Andrew Heaney as pitched ok this season but has only started 12 games up to this point, second-year player Jaime Barria has taken a massive step back this season and Trevor Cahill, who has made 11 starts this season, seems more suited to be one of their relievers.

Offensively the Angels have a little bit more to be happy about. Kole Calhoun is having a career year in terms of home runs, Shohei Ohtani is producing offensively without being able to pitch, and second-year player David Fletcher has had a solid season to the point where he may take a massive jump next season.

They have had some bad luck on the batting end as well, players like Justin Upton, Tommy La Stella, and Andrelton Simmons have all had quite or down years but that’s more due to missing games than bad performances.

Overall the Angels will miss the playoffs for the seventh time in the eight years they’ve had Mike Trout and a team with that kind of generational talent should be built better.


4. Milwaukee Brewers

It is a legitimate argument that MLB teams have the smallest windows of championship contention in all of sports, and the Brewers might be baseball’s newest example.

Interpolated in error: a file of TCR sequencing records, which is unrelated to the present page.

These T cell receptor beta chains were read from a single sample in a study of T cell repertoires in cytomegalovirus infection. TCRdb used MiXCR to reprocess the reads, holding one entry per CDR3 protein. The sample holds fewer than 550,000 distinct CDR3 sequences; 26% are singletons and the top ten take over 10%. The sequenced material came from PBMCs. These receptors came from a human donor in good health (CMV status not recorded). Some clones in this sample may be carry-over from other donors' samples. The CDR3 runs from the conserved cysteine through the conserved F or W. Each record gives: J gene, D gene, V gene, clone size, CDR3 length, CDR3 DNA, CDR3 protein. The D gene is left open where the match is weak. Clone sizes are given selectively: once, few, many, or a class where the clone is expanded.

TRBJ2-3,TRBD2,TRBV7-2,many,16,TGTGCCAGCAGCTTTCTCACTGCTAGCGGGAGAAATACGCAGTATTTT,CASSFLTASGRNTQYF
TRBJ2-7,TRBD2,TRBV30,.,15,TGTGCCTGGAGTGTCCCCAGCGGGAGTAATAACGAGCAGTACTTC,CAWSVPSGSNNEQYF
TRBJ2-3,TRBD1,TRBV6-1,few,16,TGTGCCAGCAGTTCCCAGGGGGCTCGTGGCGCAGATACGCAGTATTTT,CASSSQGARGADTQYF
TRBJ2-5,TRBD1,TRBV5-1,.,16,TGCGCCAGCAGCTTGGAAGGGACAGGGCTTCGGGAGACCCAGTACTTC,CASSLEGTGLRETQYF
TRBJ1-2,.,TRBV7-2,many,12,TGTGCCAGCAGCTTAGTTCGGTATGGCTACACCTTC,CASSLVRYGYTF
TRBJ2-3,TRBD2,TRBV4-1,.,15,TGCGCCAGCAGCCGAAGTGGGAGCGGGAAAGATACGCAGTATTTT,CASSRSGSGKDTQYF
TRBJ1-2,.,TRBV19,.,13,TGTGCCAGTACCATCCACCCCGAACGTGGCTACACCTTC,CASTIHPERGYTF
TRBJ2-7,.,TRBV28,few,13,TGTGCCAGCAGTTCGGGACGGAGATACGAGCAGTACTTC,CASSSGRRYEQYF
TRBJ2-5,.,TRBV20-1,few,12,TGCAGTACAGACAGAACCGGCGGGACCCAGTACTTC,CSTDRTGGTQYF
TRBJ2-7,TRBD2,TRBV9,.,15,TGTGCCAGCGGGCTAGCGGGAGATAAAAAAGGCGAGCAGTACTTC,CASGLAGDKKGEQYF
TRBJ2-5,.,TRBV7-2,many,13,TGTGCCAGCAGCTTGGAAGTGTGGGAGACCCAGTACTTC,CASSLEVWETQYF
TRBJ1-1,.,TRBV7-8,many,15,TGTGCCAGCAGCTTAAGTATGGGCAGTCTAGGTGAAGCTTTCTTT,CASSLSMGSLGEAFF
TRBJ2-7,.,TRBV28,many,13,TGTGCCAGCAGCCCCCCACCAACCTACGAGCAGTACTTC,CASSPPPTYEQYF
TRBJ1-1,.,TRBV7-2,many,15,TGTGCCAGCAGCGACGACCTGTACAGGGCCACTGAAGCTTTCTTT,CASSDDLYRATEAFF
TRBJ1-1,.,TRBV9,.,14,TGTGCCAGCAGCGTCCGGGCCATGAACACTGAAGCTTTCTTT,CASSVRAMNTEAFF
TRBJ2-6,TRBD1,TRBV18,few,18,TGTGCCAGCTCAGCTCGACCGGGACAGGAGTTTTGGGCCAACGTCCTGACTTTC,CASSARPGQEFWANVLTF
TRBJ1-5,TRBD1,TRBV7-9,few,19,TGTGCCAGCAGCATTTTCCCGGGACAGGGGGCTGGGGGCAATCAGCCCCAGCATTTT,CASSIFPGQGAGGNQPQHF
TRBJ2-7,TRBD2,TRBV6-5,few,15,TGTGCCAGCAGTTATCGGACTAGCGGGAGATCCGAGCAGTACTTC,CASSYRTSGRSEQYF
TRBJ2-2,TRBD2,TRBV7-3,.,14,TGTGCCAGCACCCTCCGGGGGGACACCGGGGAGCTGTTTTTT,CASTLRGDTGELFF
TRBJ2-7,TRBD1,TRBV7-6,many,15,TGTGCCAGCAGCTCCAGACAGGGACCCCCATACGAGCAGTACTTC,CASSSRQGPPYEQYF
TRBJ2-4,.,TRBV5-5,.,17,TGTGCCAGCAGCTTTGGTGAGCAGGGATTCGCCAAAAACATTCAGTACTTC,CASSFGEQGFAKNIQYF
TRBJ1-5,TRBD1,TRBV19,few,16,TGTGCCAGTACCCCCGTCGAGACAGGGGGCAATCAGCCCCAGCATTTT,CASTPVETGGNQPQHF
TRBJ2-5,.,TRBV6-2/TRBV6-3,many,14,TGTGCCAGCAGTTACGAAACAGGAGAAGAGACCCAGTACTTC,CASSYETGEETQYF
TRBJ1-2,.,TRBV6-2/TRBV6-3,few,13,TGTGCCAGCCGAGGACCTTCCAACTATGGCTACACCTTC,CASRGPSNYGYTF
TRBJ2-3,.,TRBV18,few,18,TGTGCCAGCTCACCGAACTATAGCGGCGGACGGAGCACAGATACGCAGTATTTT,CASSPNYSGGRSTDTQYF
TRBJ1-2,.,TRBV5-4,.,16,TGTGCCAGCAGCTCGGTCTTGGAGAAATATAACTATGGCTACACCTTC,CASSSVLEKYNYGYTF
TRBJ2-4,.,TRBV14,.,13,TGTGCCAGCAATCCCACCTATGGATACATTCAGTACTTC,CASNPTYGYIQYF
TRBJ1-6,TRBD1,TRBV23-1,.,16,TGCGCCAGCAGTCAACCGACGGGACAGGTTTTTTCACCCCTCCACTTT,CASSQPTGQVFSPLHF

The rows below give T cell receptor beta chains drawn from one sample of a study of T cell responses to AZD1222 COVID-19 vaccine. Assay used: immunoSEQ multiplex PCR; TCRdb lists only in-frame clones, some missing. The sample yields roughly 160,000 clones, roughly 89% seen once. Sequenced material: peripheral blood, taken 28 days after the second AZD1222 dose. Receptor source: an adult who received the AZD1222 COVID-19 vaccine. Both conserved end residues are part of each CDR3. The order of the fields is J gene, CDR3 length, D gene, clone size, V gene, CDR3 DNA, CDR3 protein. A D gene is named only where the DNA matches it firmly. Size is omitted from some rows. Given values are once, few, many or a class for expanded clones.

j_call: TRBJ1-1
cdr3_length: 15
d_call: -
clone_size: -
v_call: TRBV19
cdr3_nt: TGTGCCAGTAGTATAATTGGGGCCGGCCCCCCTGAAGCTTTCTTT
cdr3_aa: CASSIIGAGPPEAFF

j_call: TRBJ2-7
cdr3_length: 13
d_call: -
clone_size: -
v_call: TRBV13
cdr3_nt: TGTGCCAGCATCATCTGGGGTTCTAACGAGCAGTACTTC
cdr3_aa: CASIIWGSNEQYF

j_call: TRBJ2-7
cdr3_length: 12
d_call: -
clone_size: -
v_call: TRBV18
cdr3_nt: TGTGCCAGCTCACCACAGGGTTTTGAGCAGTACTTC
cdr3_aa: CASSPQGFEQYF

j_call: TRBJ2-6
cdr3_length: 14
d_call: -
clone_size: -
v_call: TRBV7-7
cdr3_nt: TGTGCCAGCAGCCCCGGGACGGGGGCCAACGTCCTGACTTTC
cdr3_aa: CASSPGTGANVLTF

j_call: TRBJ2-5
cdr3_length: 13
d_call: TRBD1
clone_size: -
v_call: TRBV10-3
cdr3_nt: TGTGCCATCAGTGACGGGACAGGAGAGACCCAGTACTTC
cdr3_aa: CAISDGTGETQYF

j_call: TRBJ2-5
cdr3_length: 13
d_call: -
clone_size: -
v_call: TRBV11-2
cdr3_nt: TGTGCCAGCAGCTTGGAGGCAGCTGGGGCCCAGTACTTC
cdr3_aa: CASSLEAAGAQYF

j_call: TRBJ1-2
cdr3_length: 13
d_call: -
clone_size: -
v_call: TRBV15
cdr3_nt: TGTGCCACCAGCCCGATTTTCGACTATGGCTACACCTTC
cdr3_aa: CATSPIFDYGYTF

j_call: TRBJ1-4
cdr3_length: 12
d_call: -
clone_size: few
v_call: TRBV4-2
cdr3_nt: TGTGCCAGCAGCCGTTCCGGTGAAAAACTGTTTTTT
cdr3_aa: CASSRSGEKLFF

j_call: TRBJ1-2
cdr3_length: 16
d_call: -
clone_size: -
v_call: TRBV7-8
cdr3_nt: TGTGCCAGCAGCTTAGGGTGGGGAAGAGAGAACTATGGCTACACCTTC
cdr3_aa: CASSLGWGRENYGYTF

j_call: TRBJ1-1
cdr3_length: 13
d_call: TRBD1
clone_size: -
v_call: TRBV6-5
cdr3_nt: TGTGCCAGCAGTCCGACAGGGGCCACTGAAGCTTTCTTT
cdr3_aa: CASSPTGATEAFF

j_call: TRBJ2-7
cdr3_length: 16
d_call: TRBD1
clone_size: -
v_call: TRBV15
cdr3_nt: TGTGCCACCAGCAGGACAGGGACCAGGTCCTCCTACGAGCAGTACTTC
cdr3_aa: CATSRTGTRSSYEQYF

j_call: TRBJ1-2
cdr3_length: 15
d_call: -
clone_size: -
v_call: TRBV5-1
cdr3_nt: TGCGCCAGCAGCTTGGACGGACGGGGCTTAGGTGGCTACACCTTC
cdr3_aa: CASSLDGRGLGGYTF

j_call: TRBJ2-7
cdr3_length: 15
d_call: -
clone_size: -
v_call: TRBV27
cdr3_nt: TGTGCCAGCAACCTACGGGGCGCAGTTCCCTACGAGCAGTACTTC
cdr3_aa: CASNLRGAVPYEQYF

2018 saw the Brewers come within one game of making it to the World Series, and many believed that if they came back with a lot of the same hitting but just an improved pitching core, that they’d have another shot this season.

To be fair they are only five games back of the division and two games back of the second wild-card spot as of now, but this years’ version of the Brewers is not at the same level that last years’ was.

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As he was last season, Christian Yelich is in the NL MVP conversation, as he currently leads the Brewers in home runs, RBIs, batting avg, hits, and other key hitting categories. Behind him the Brewers have a solid but not overwhelming core of hitters.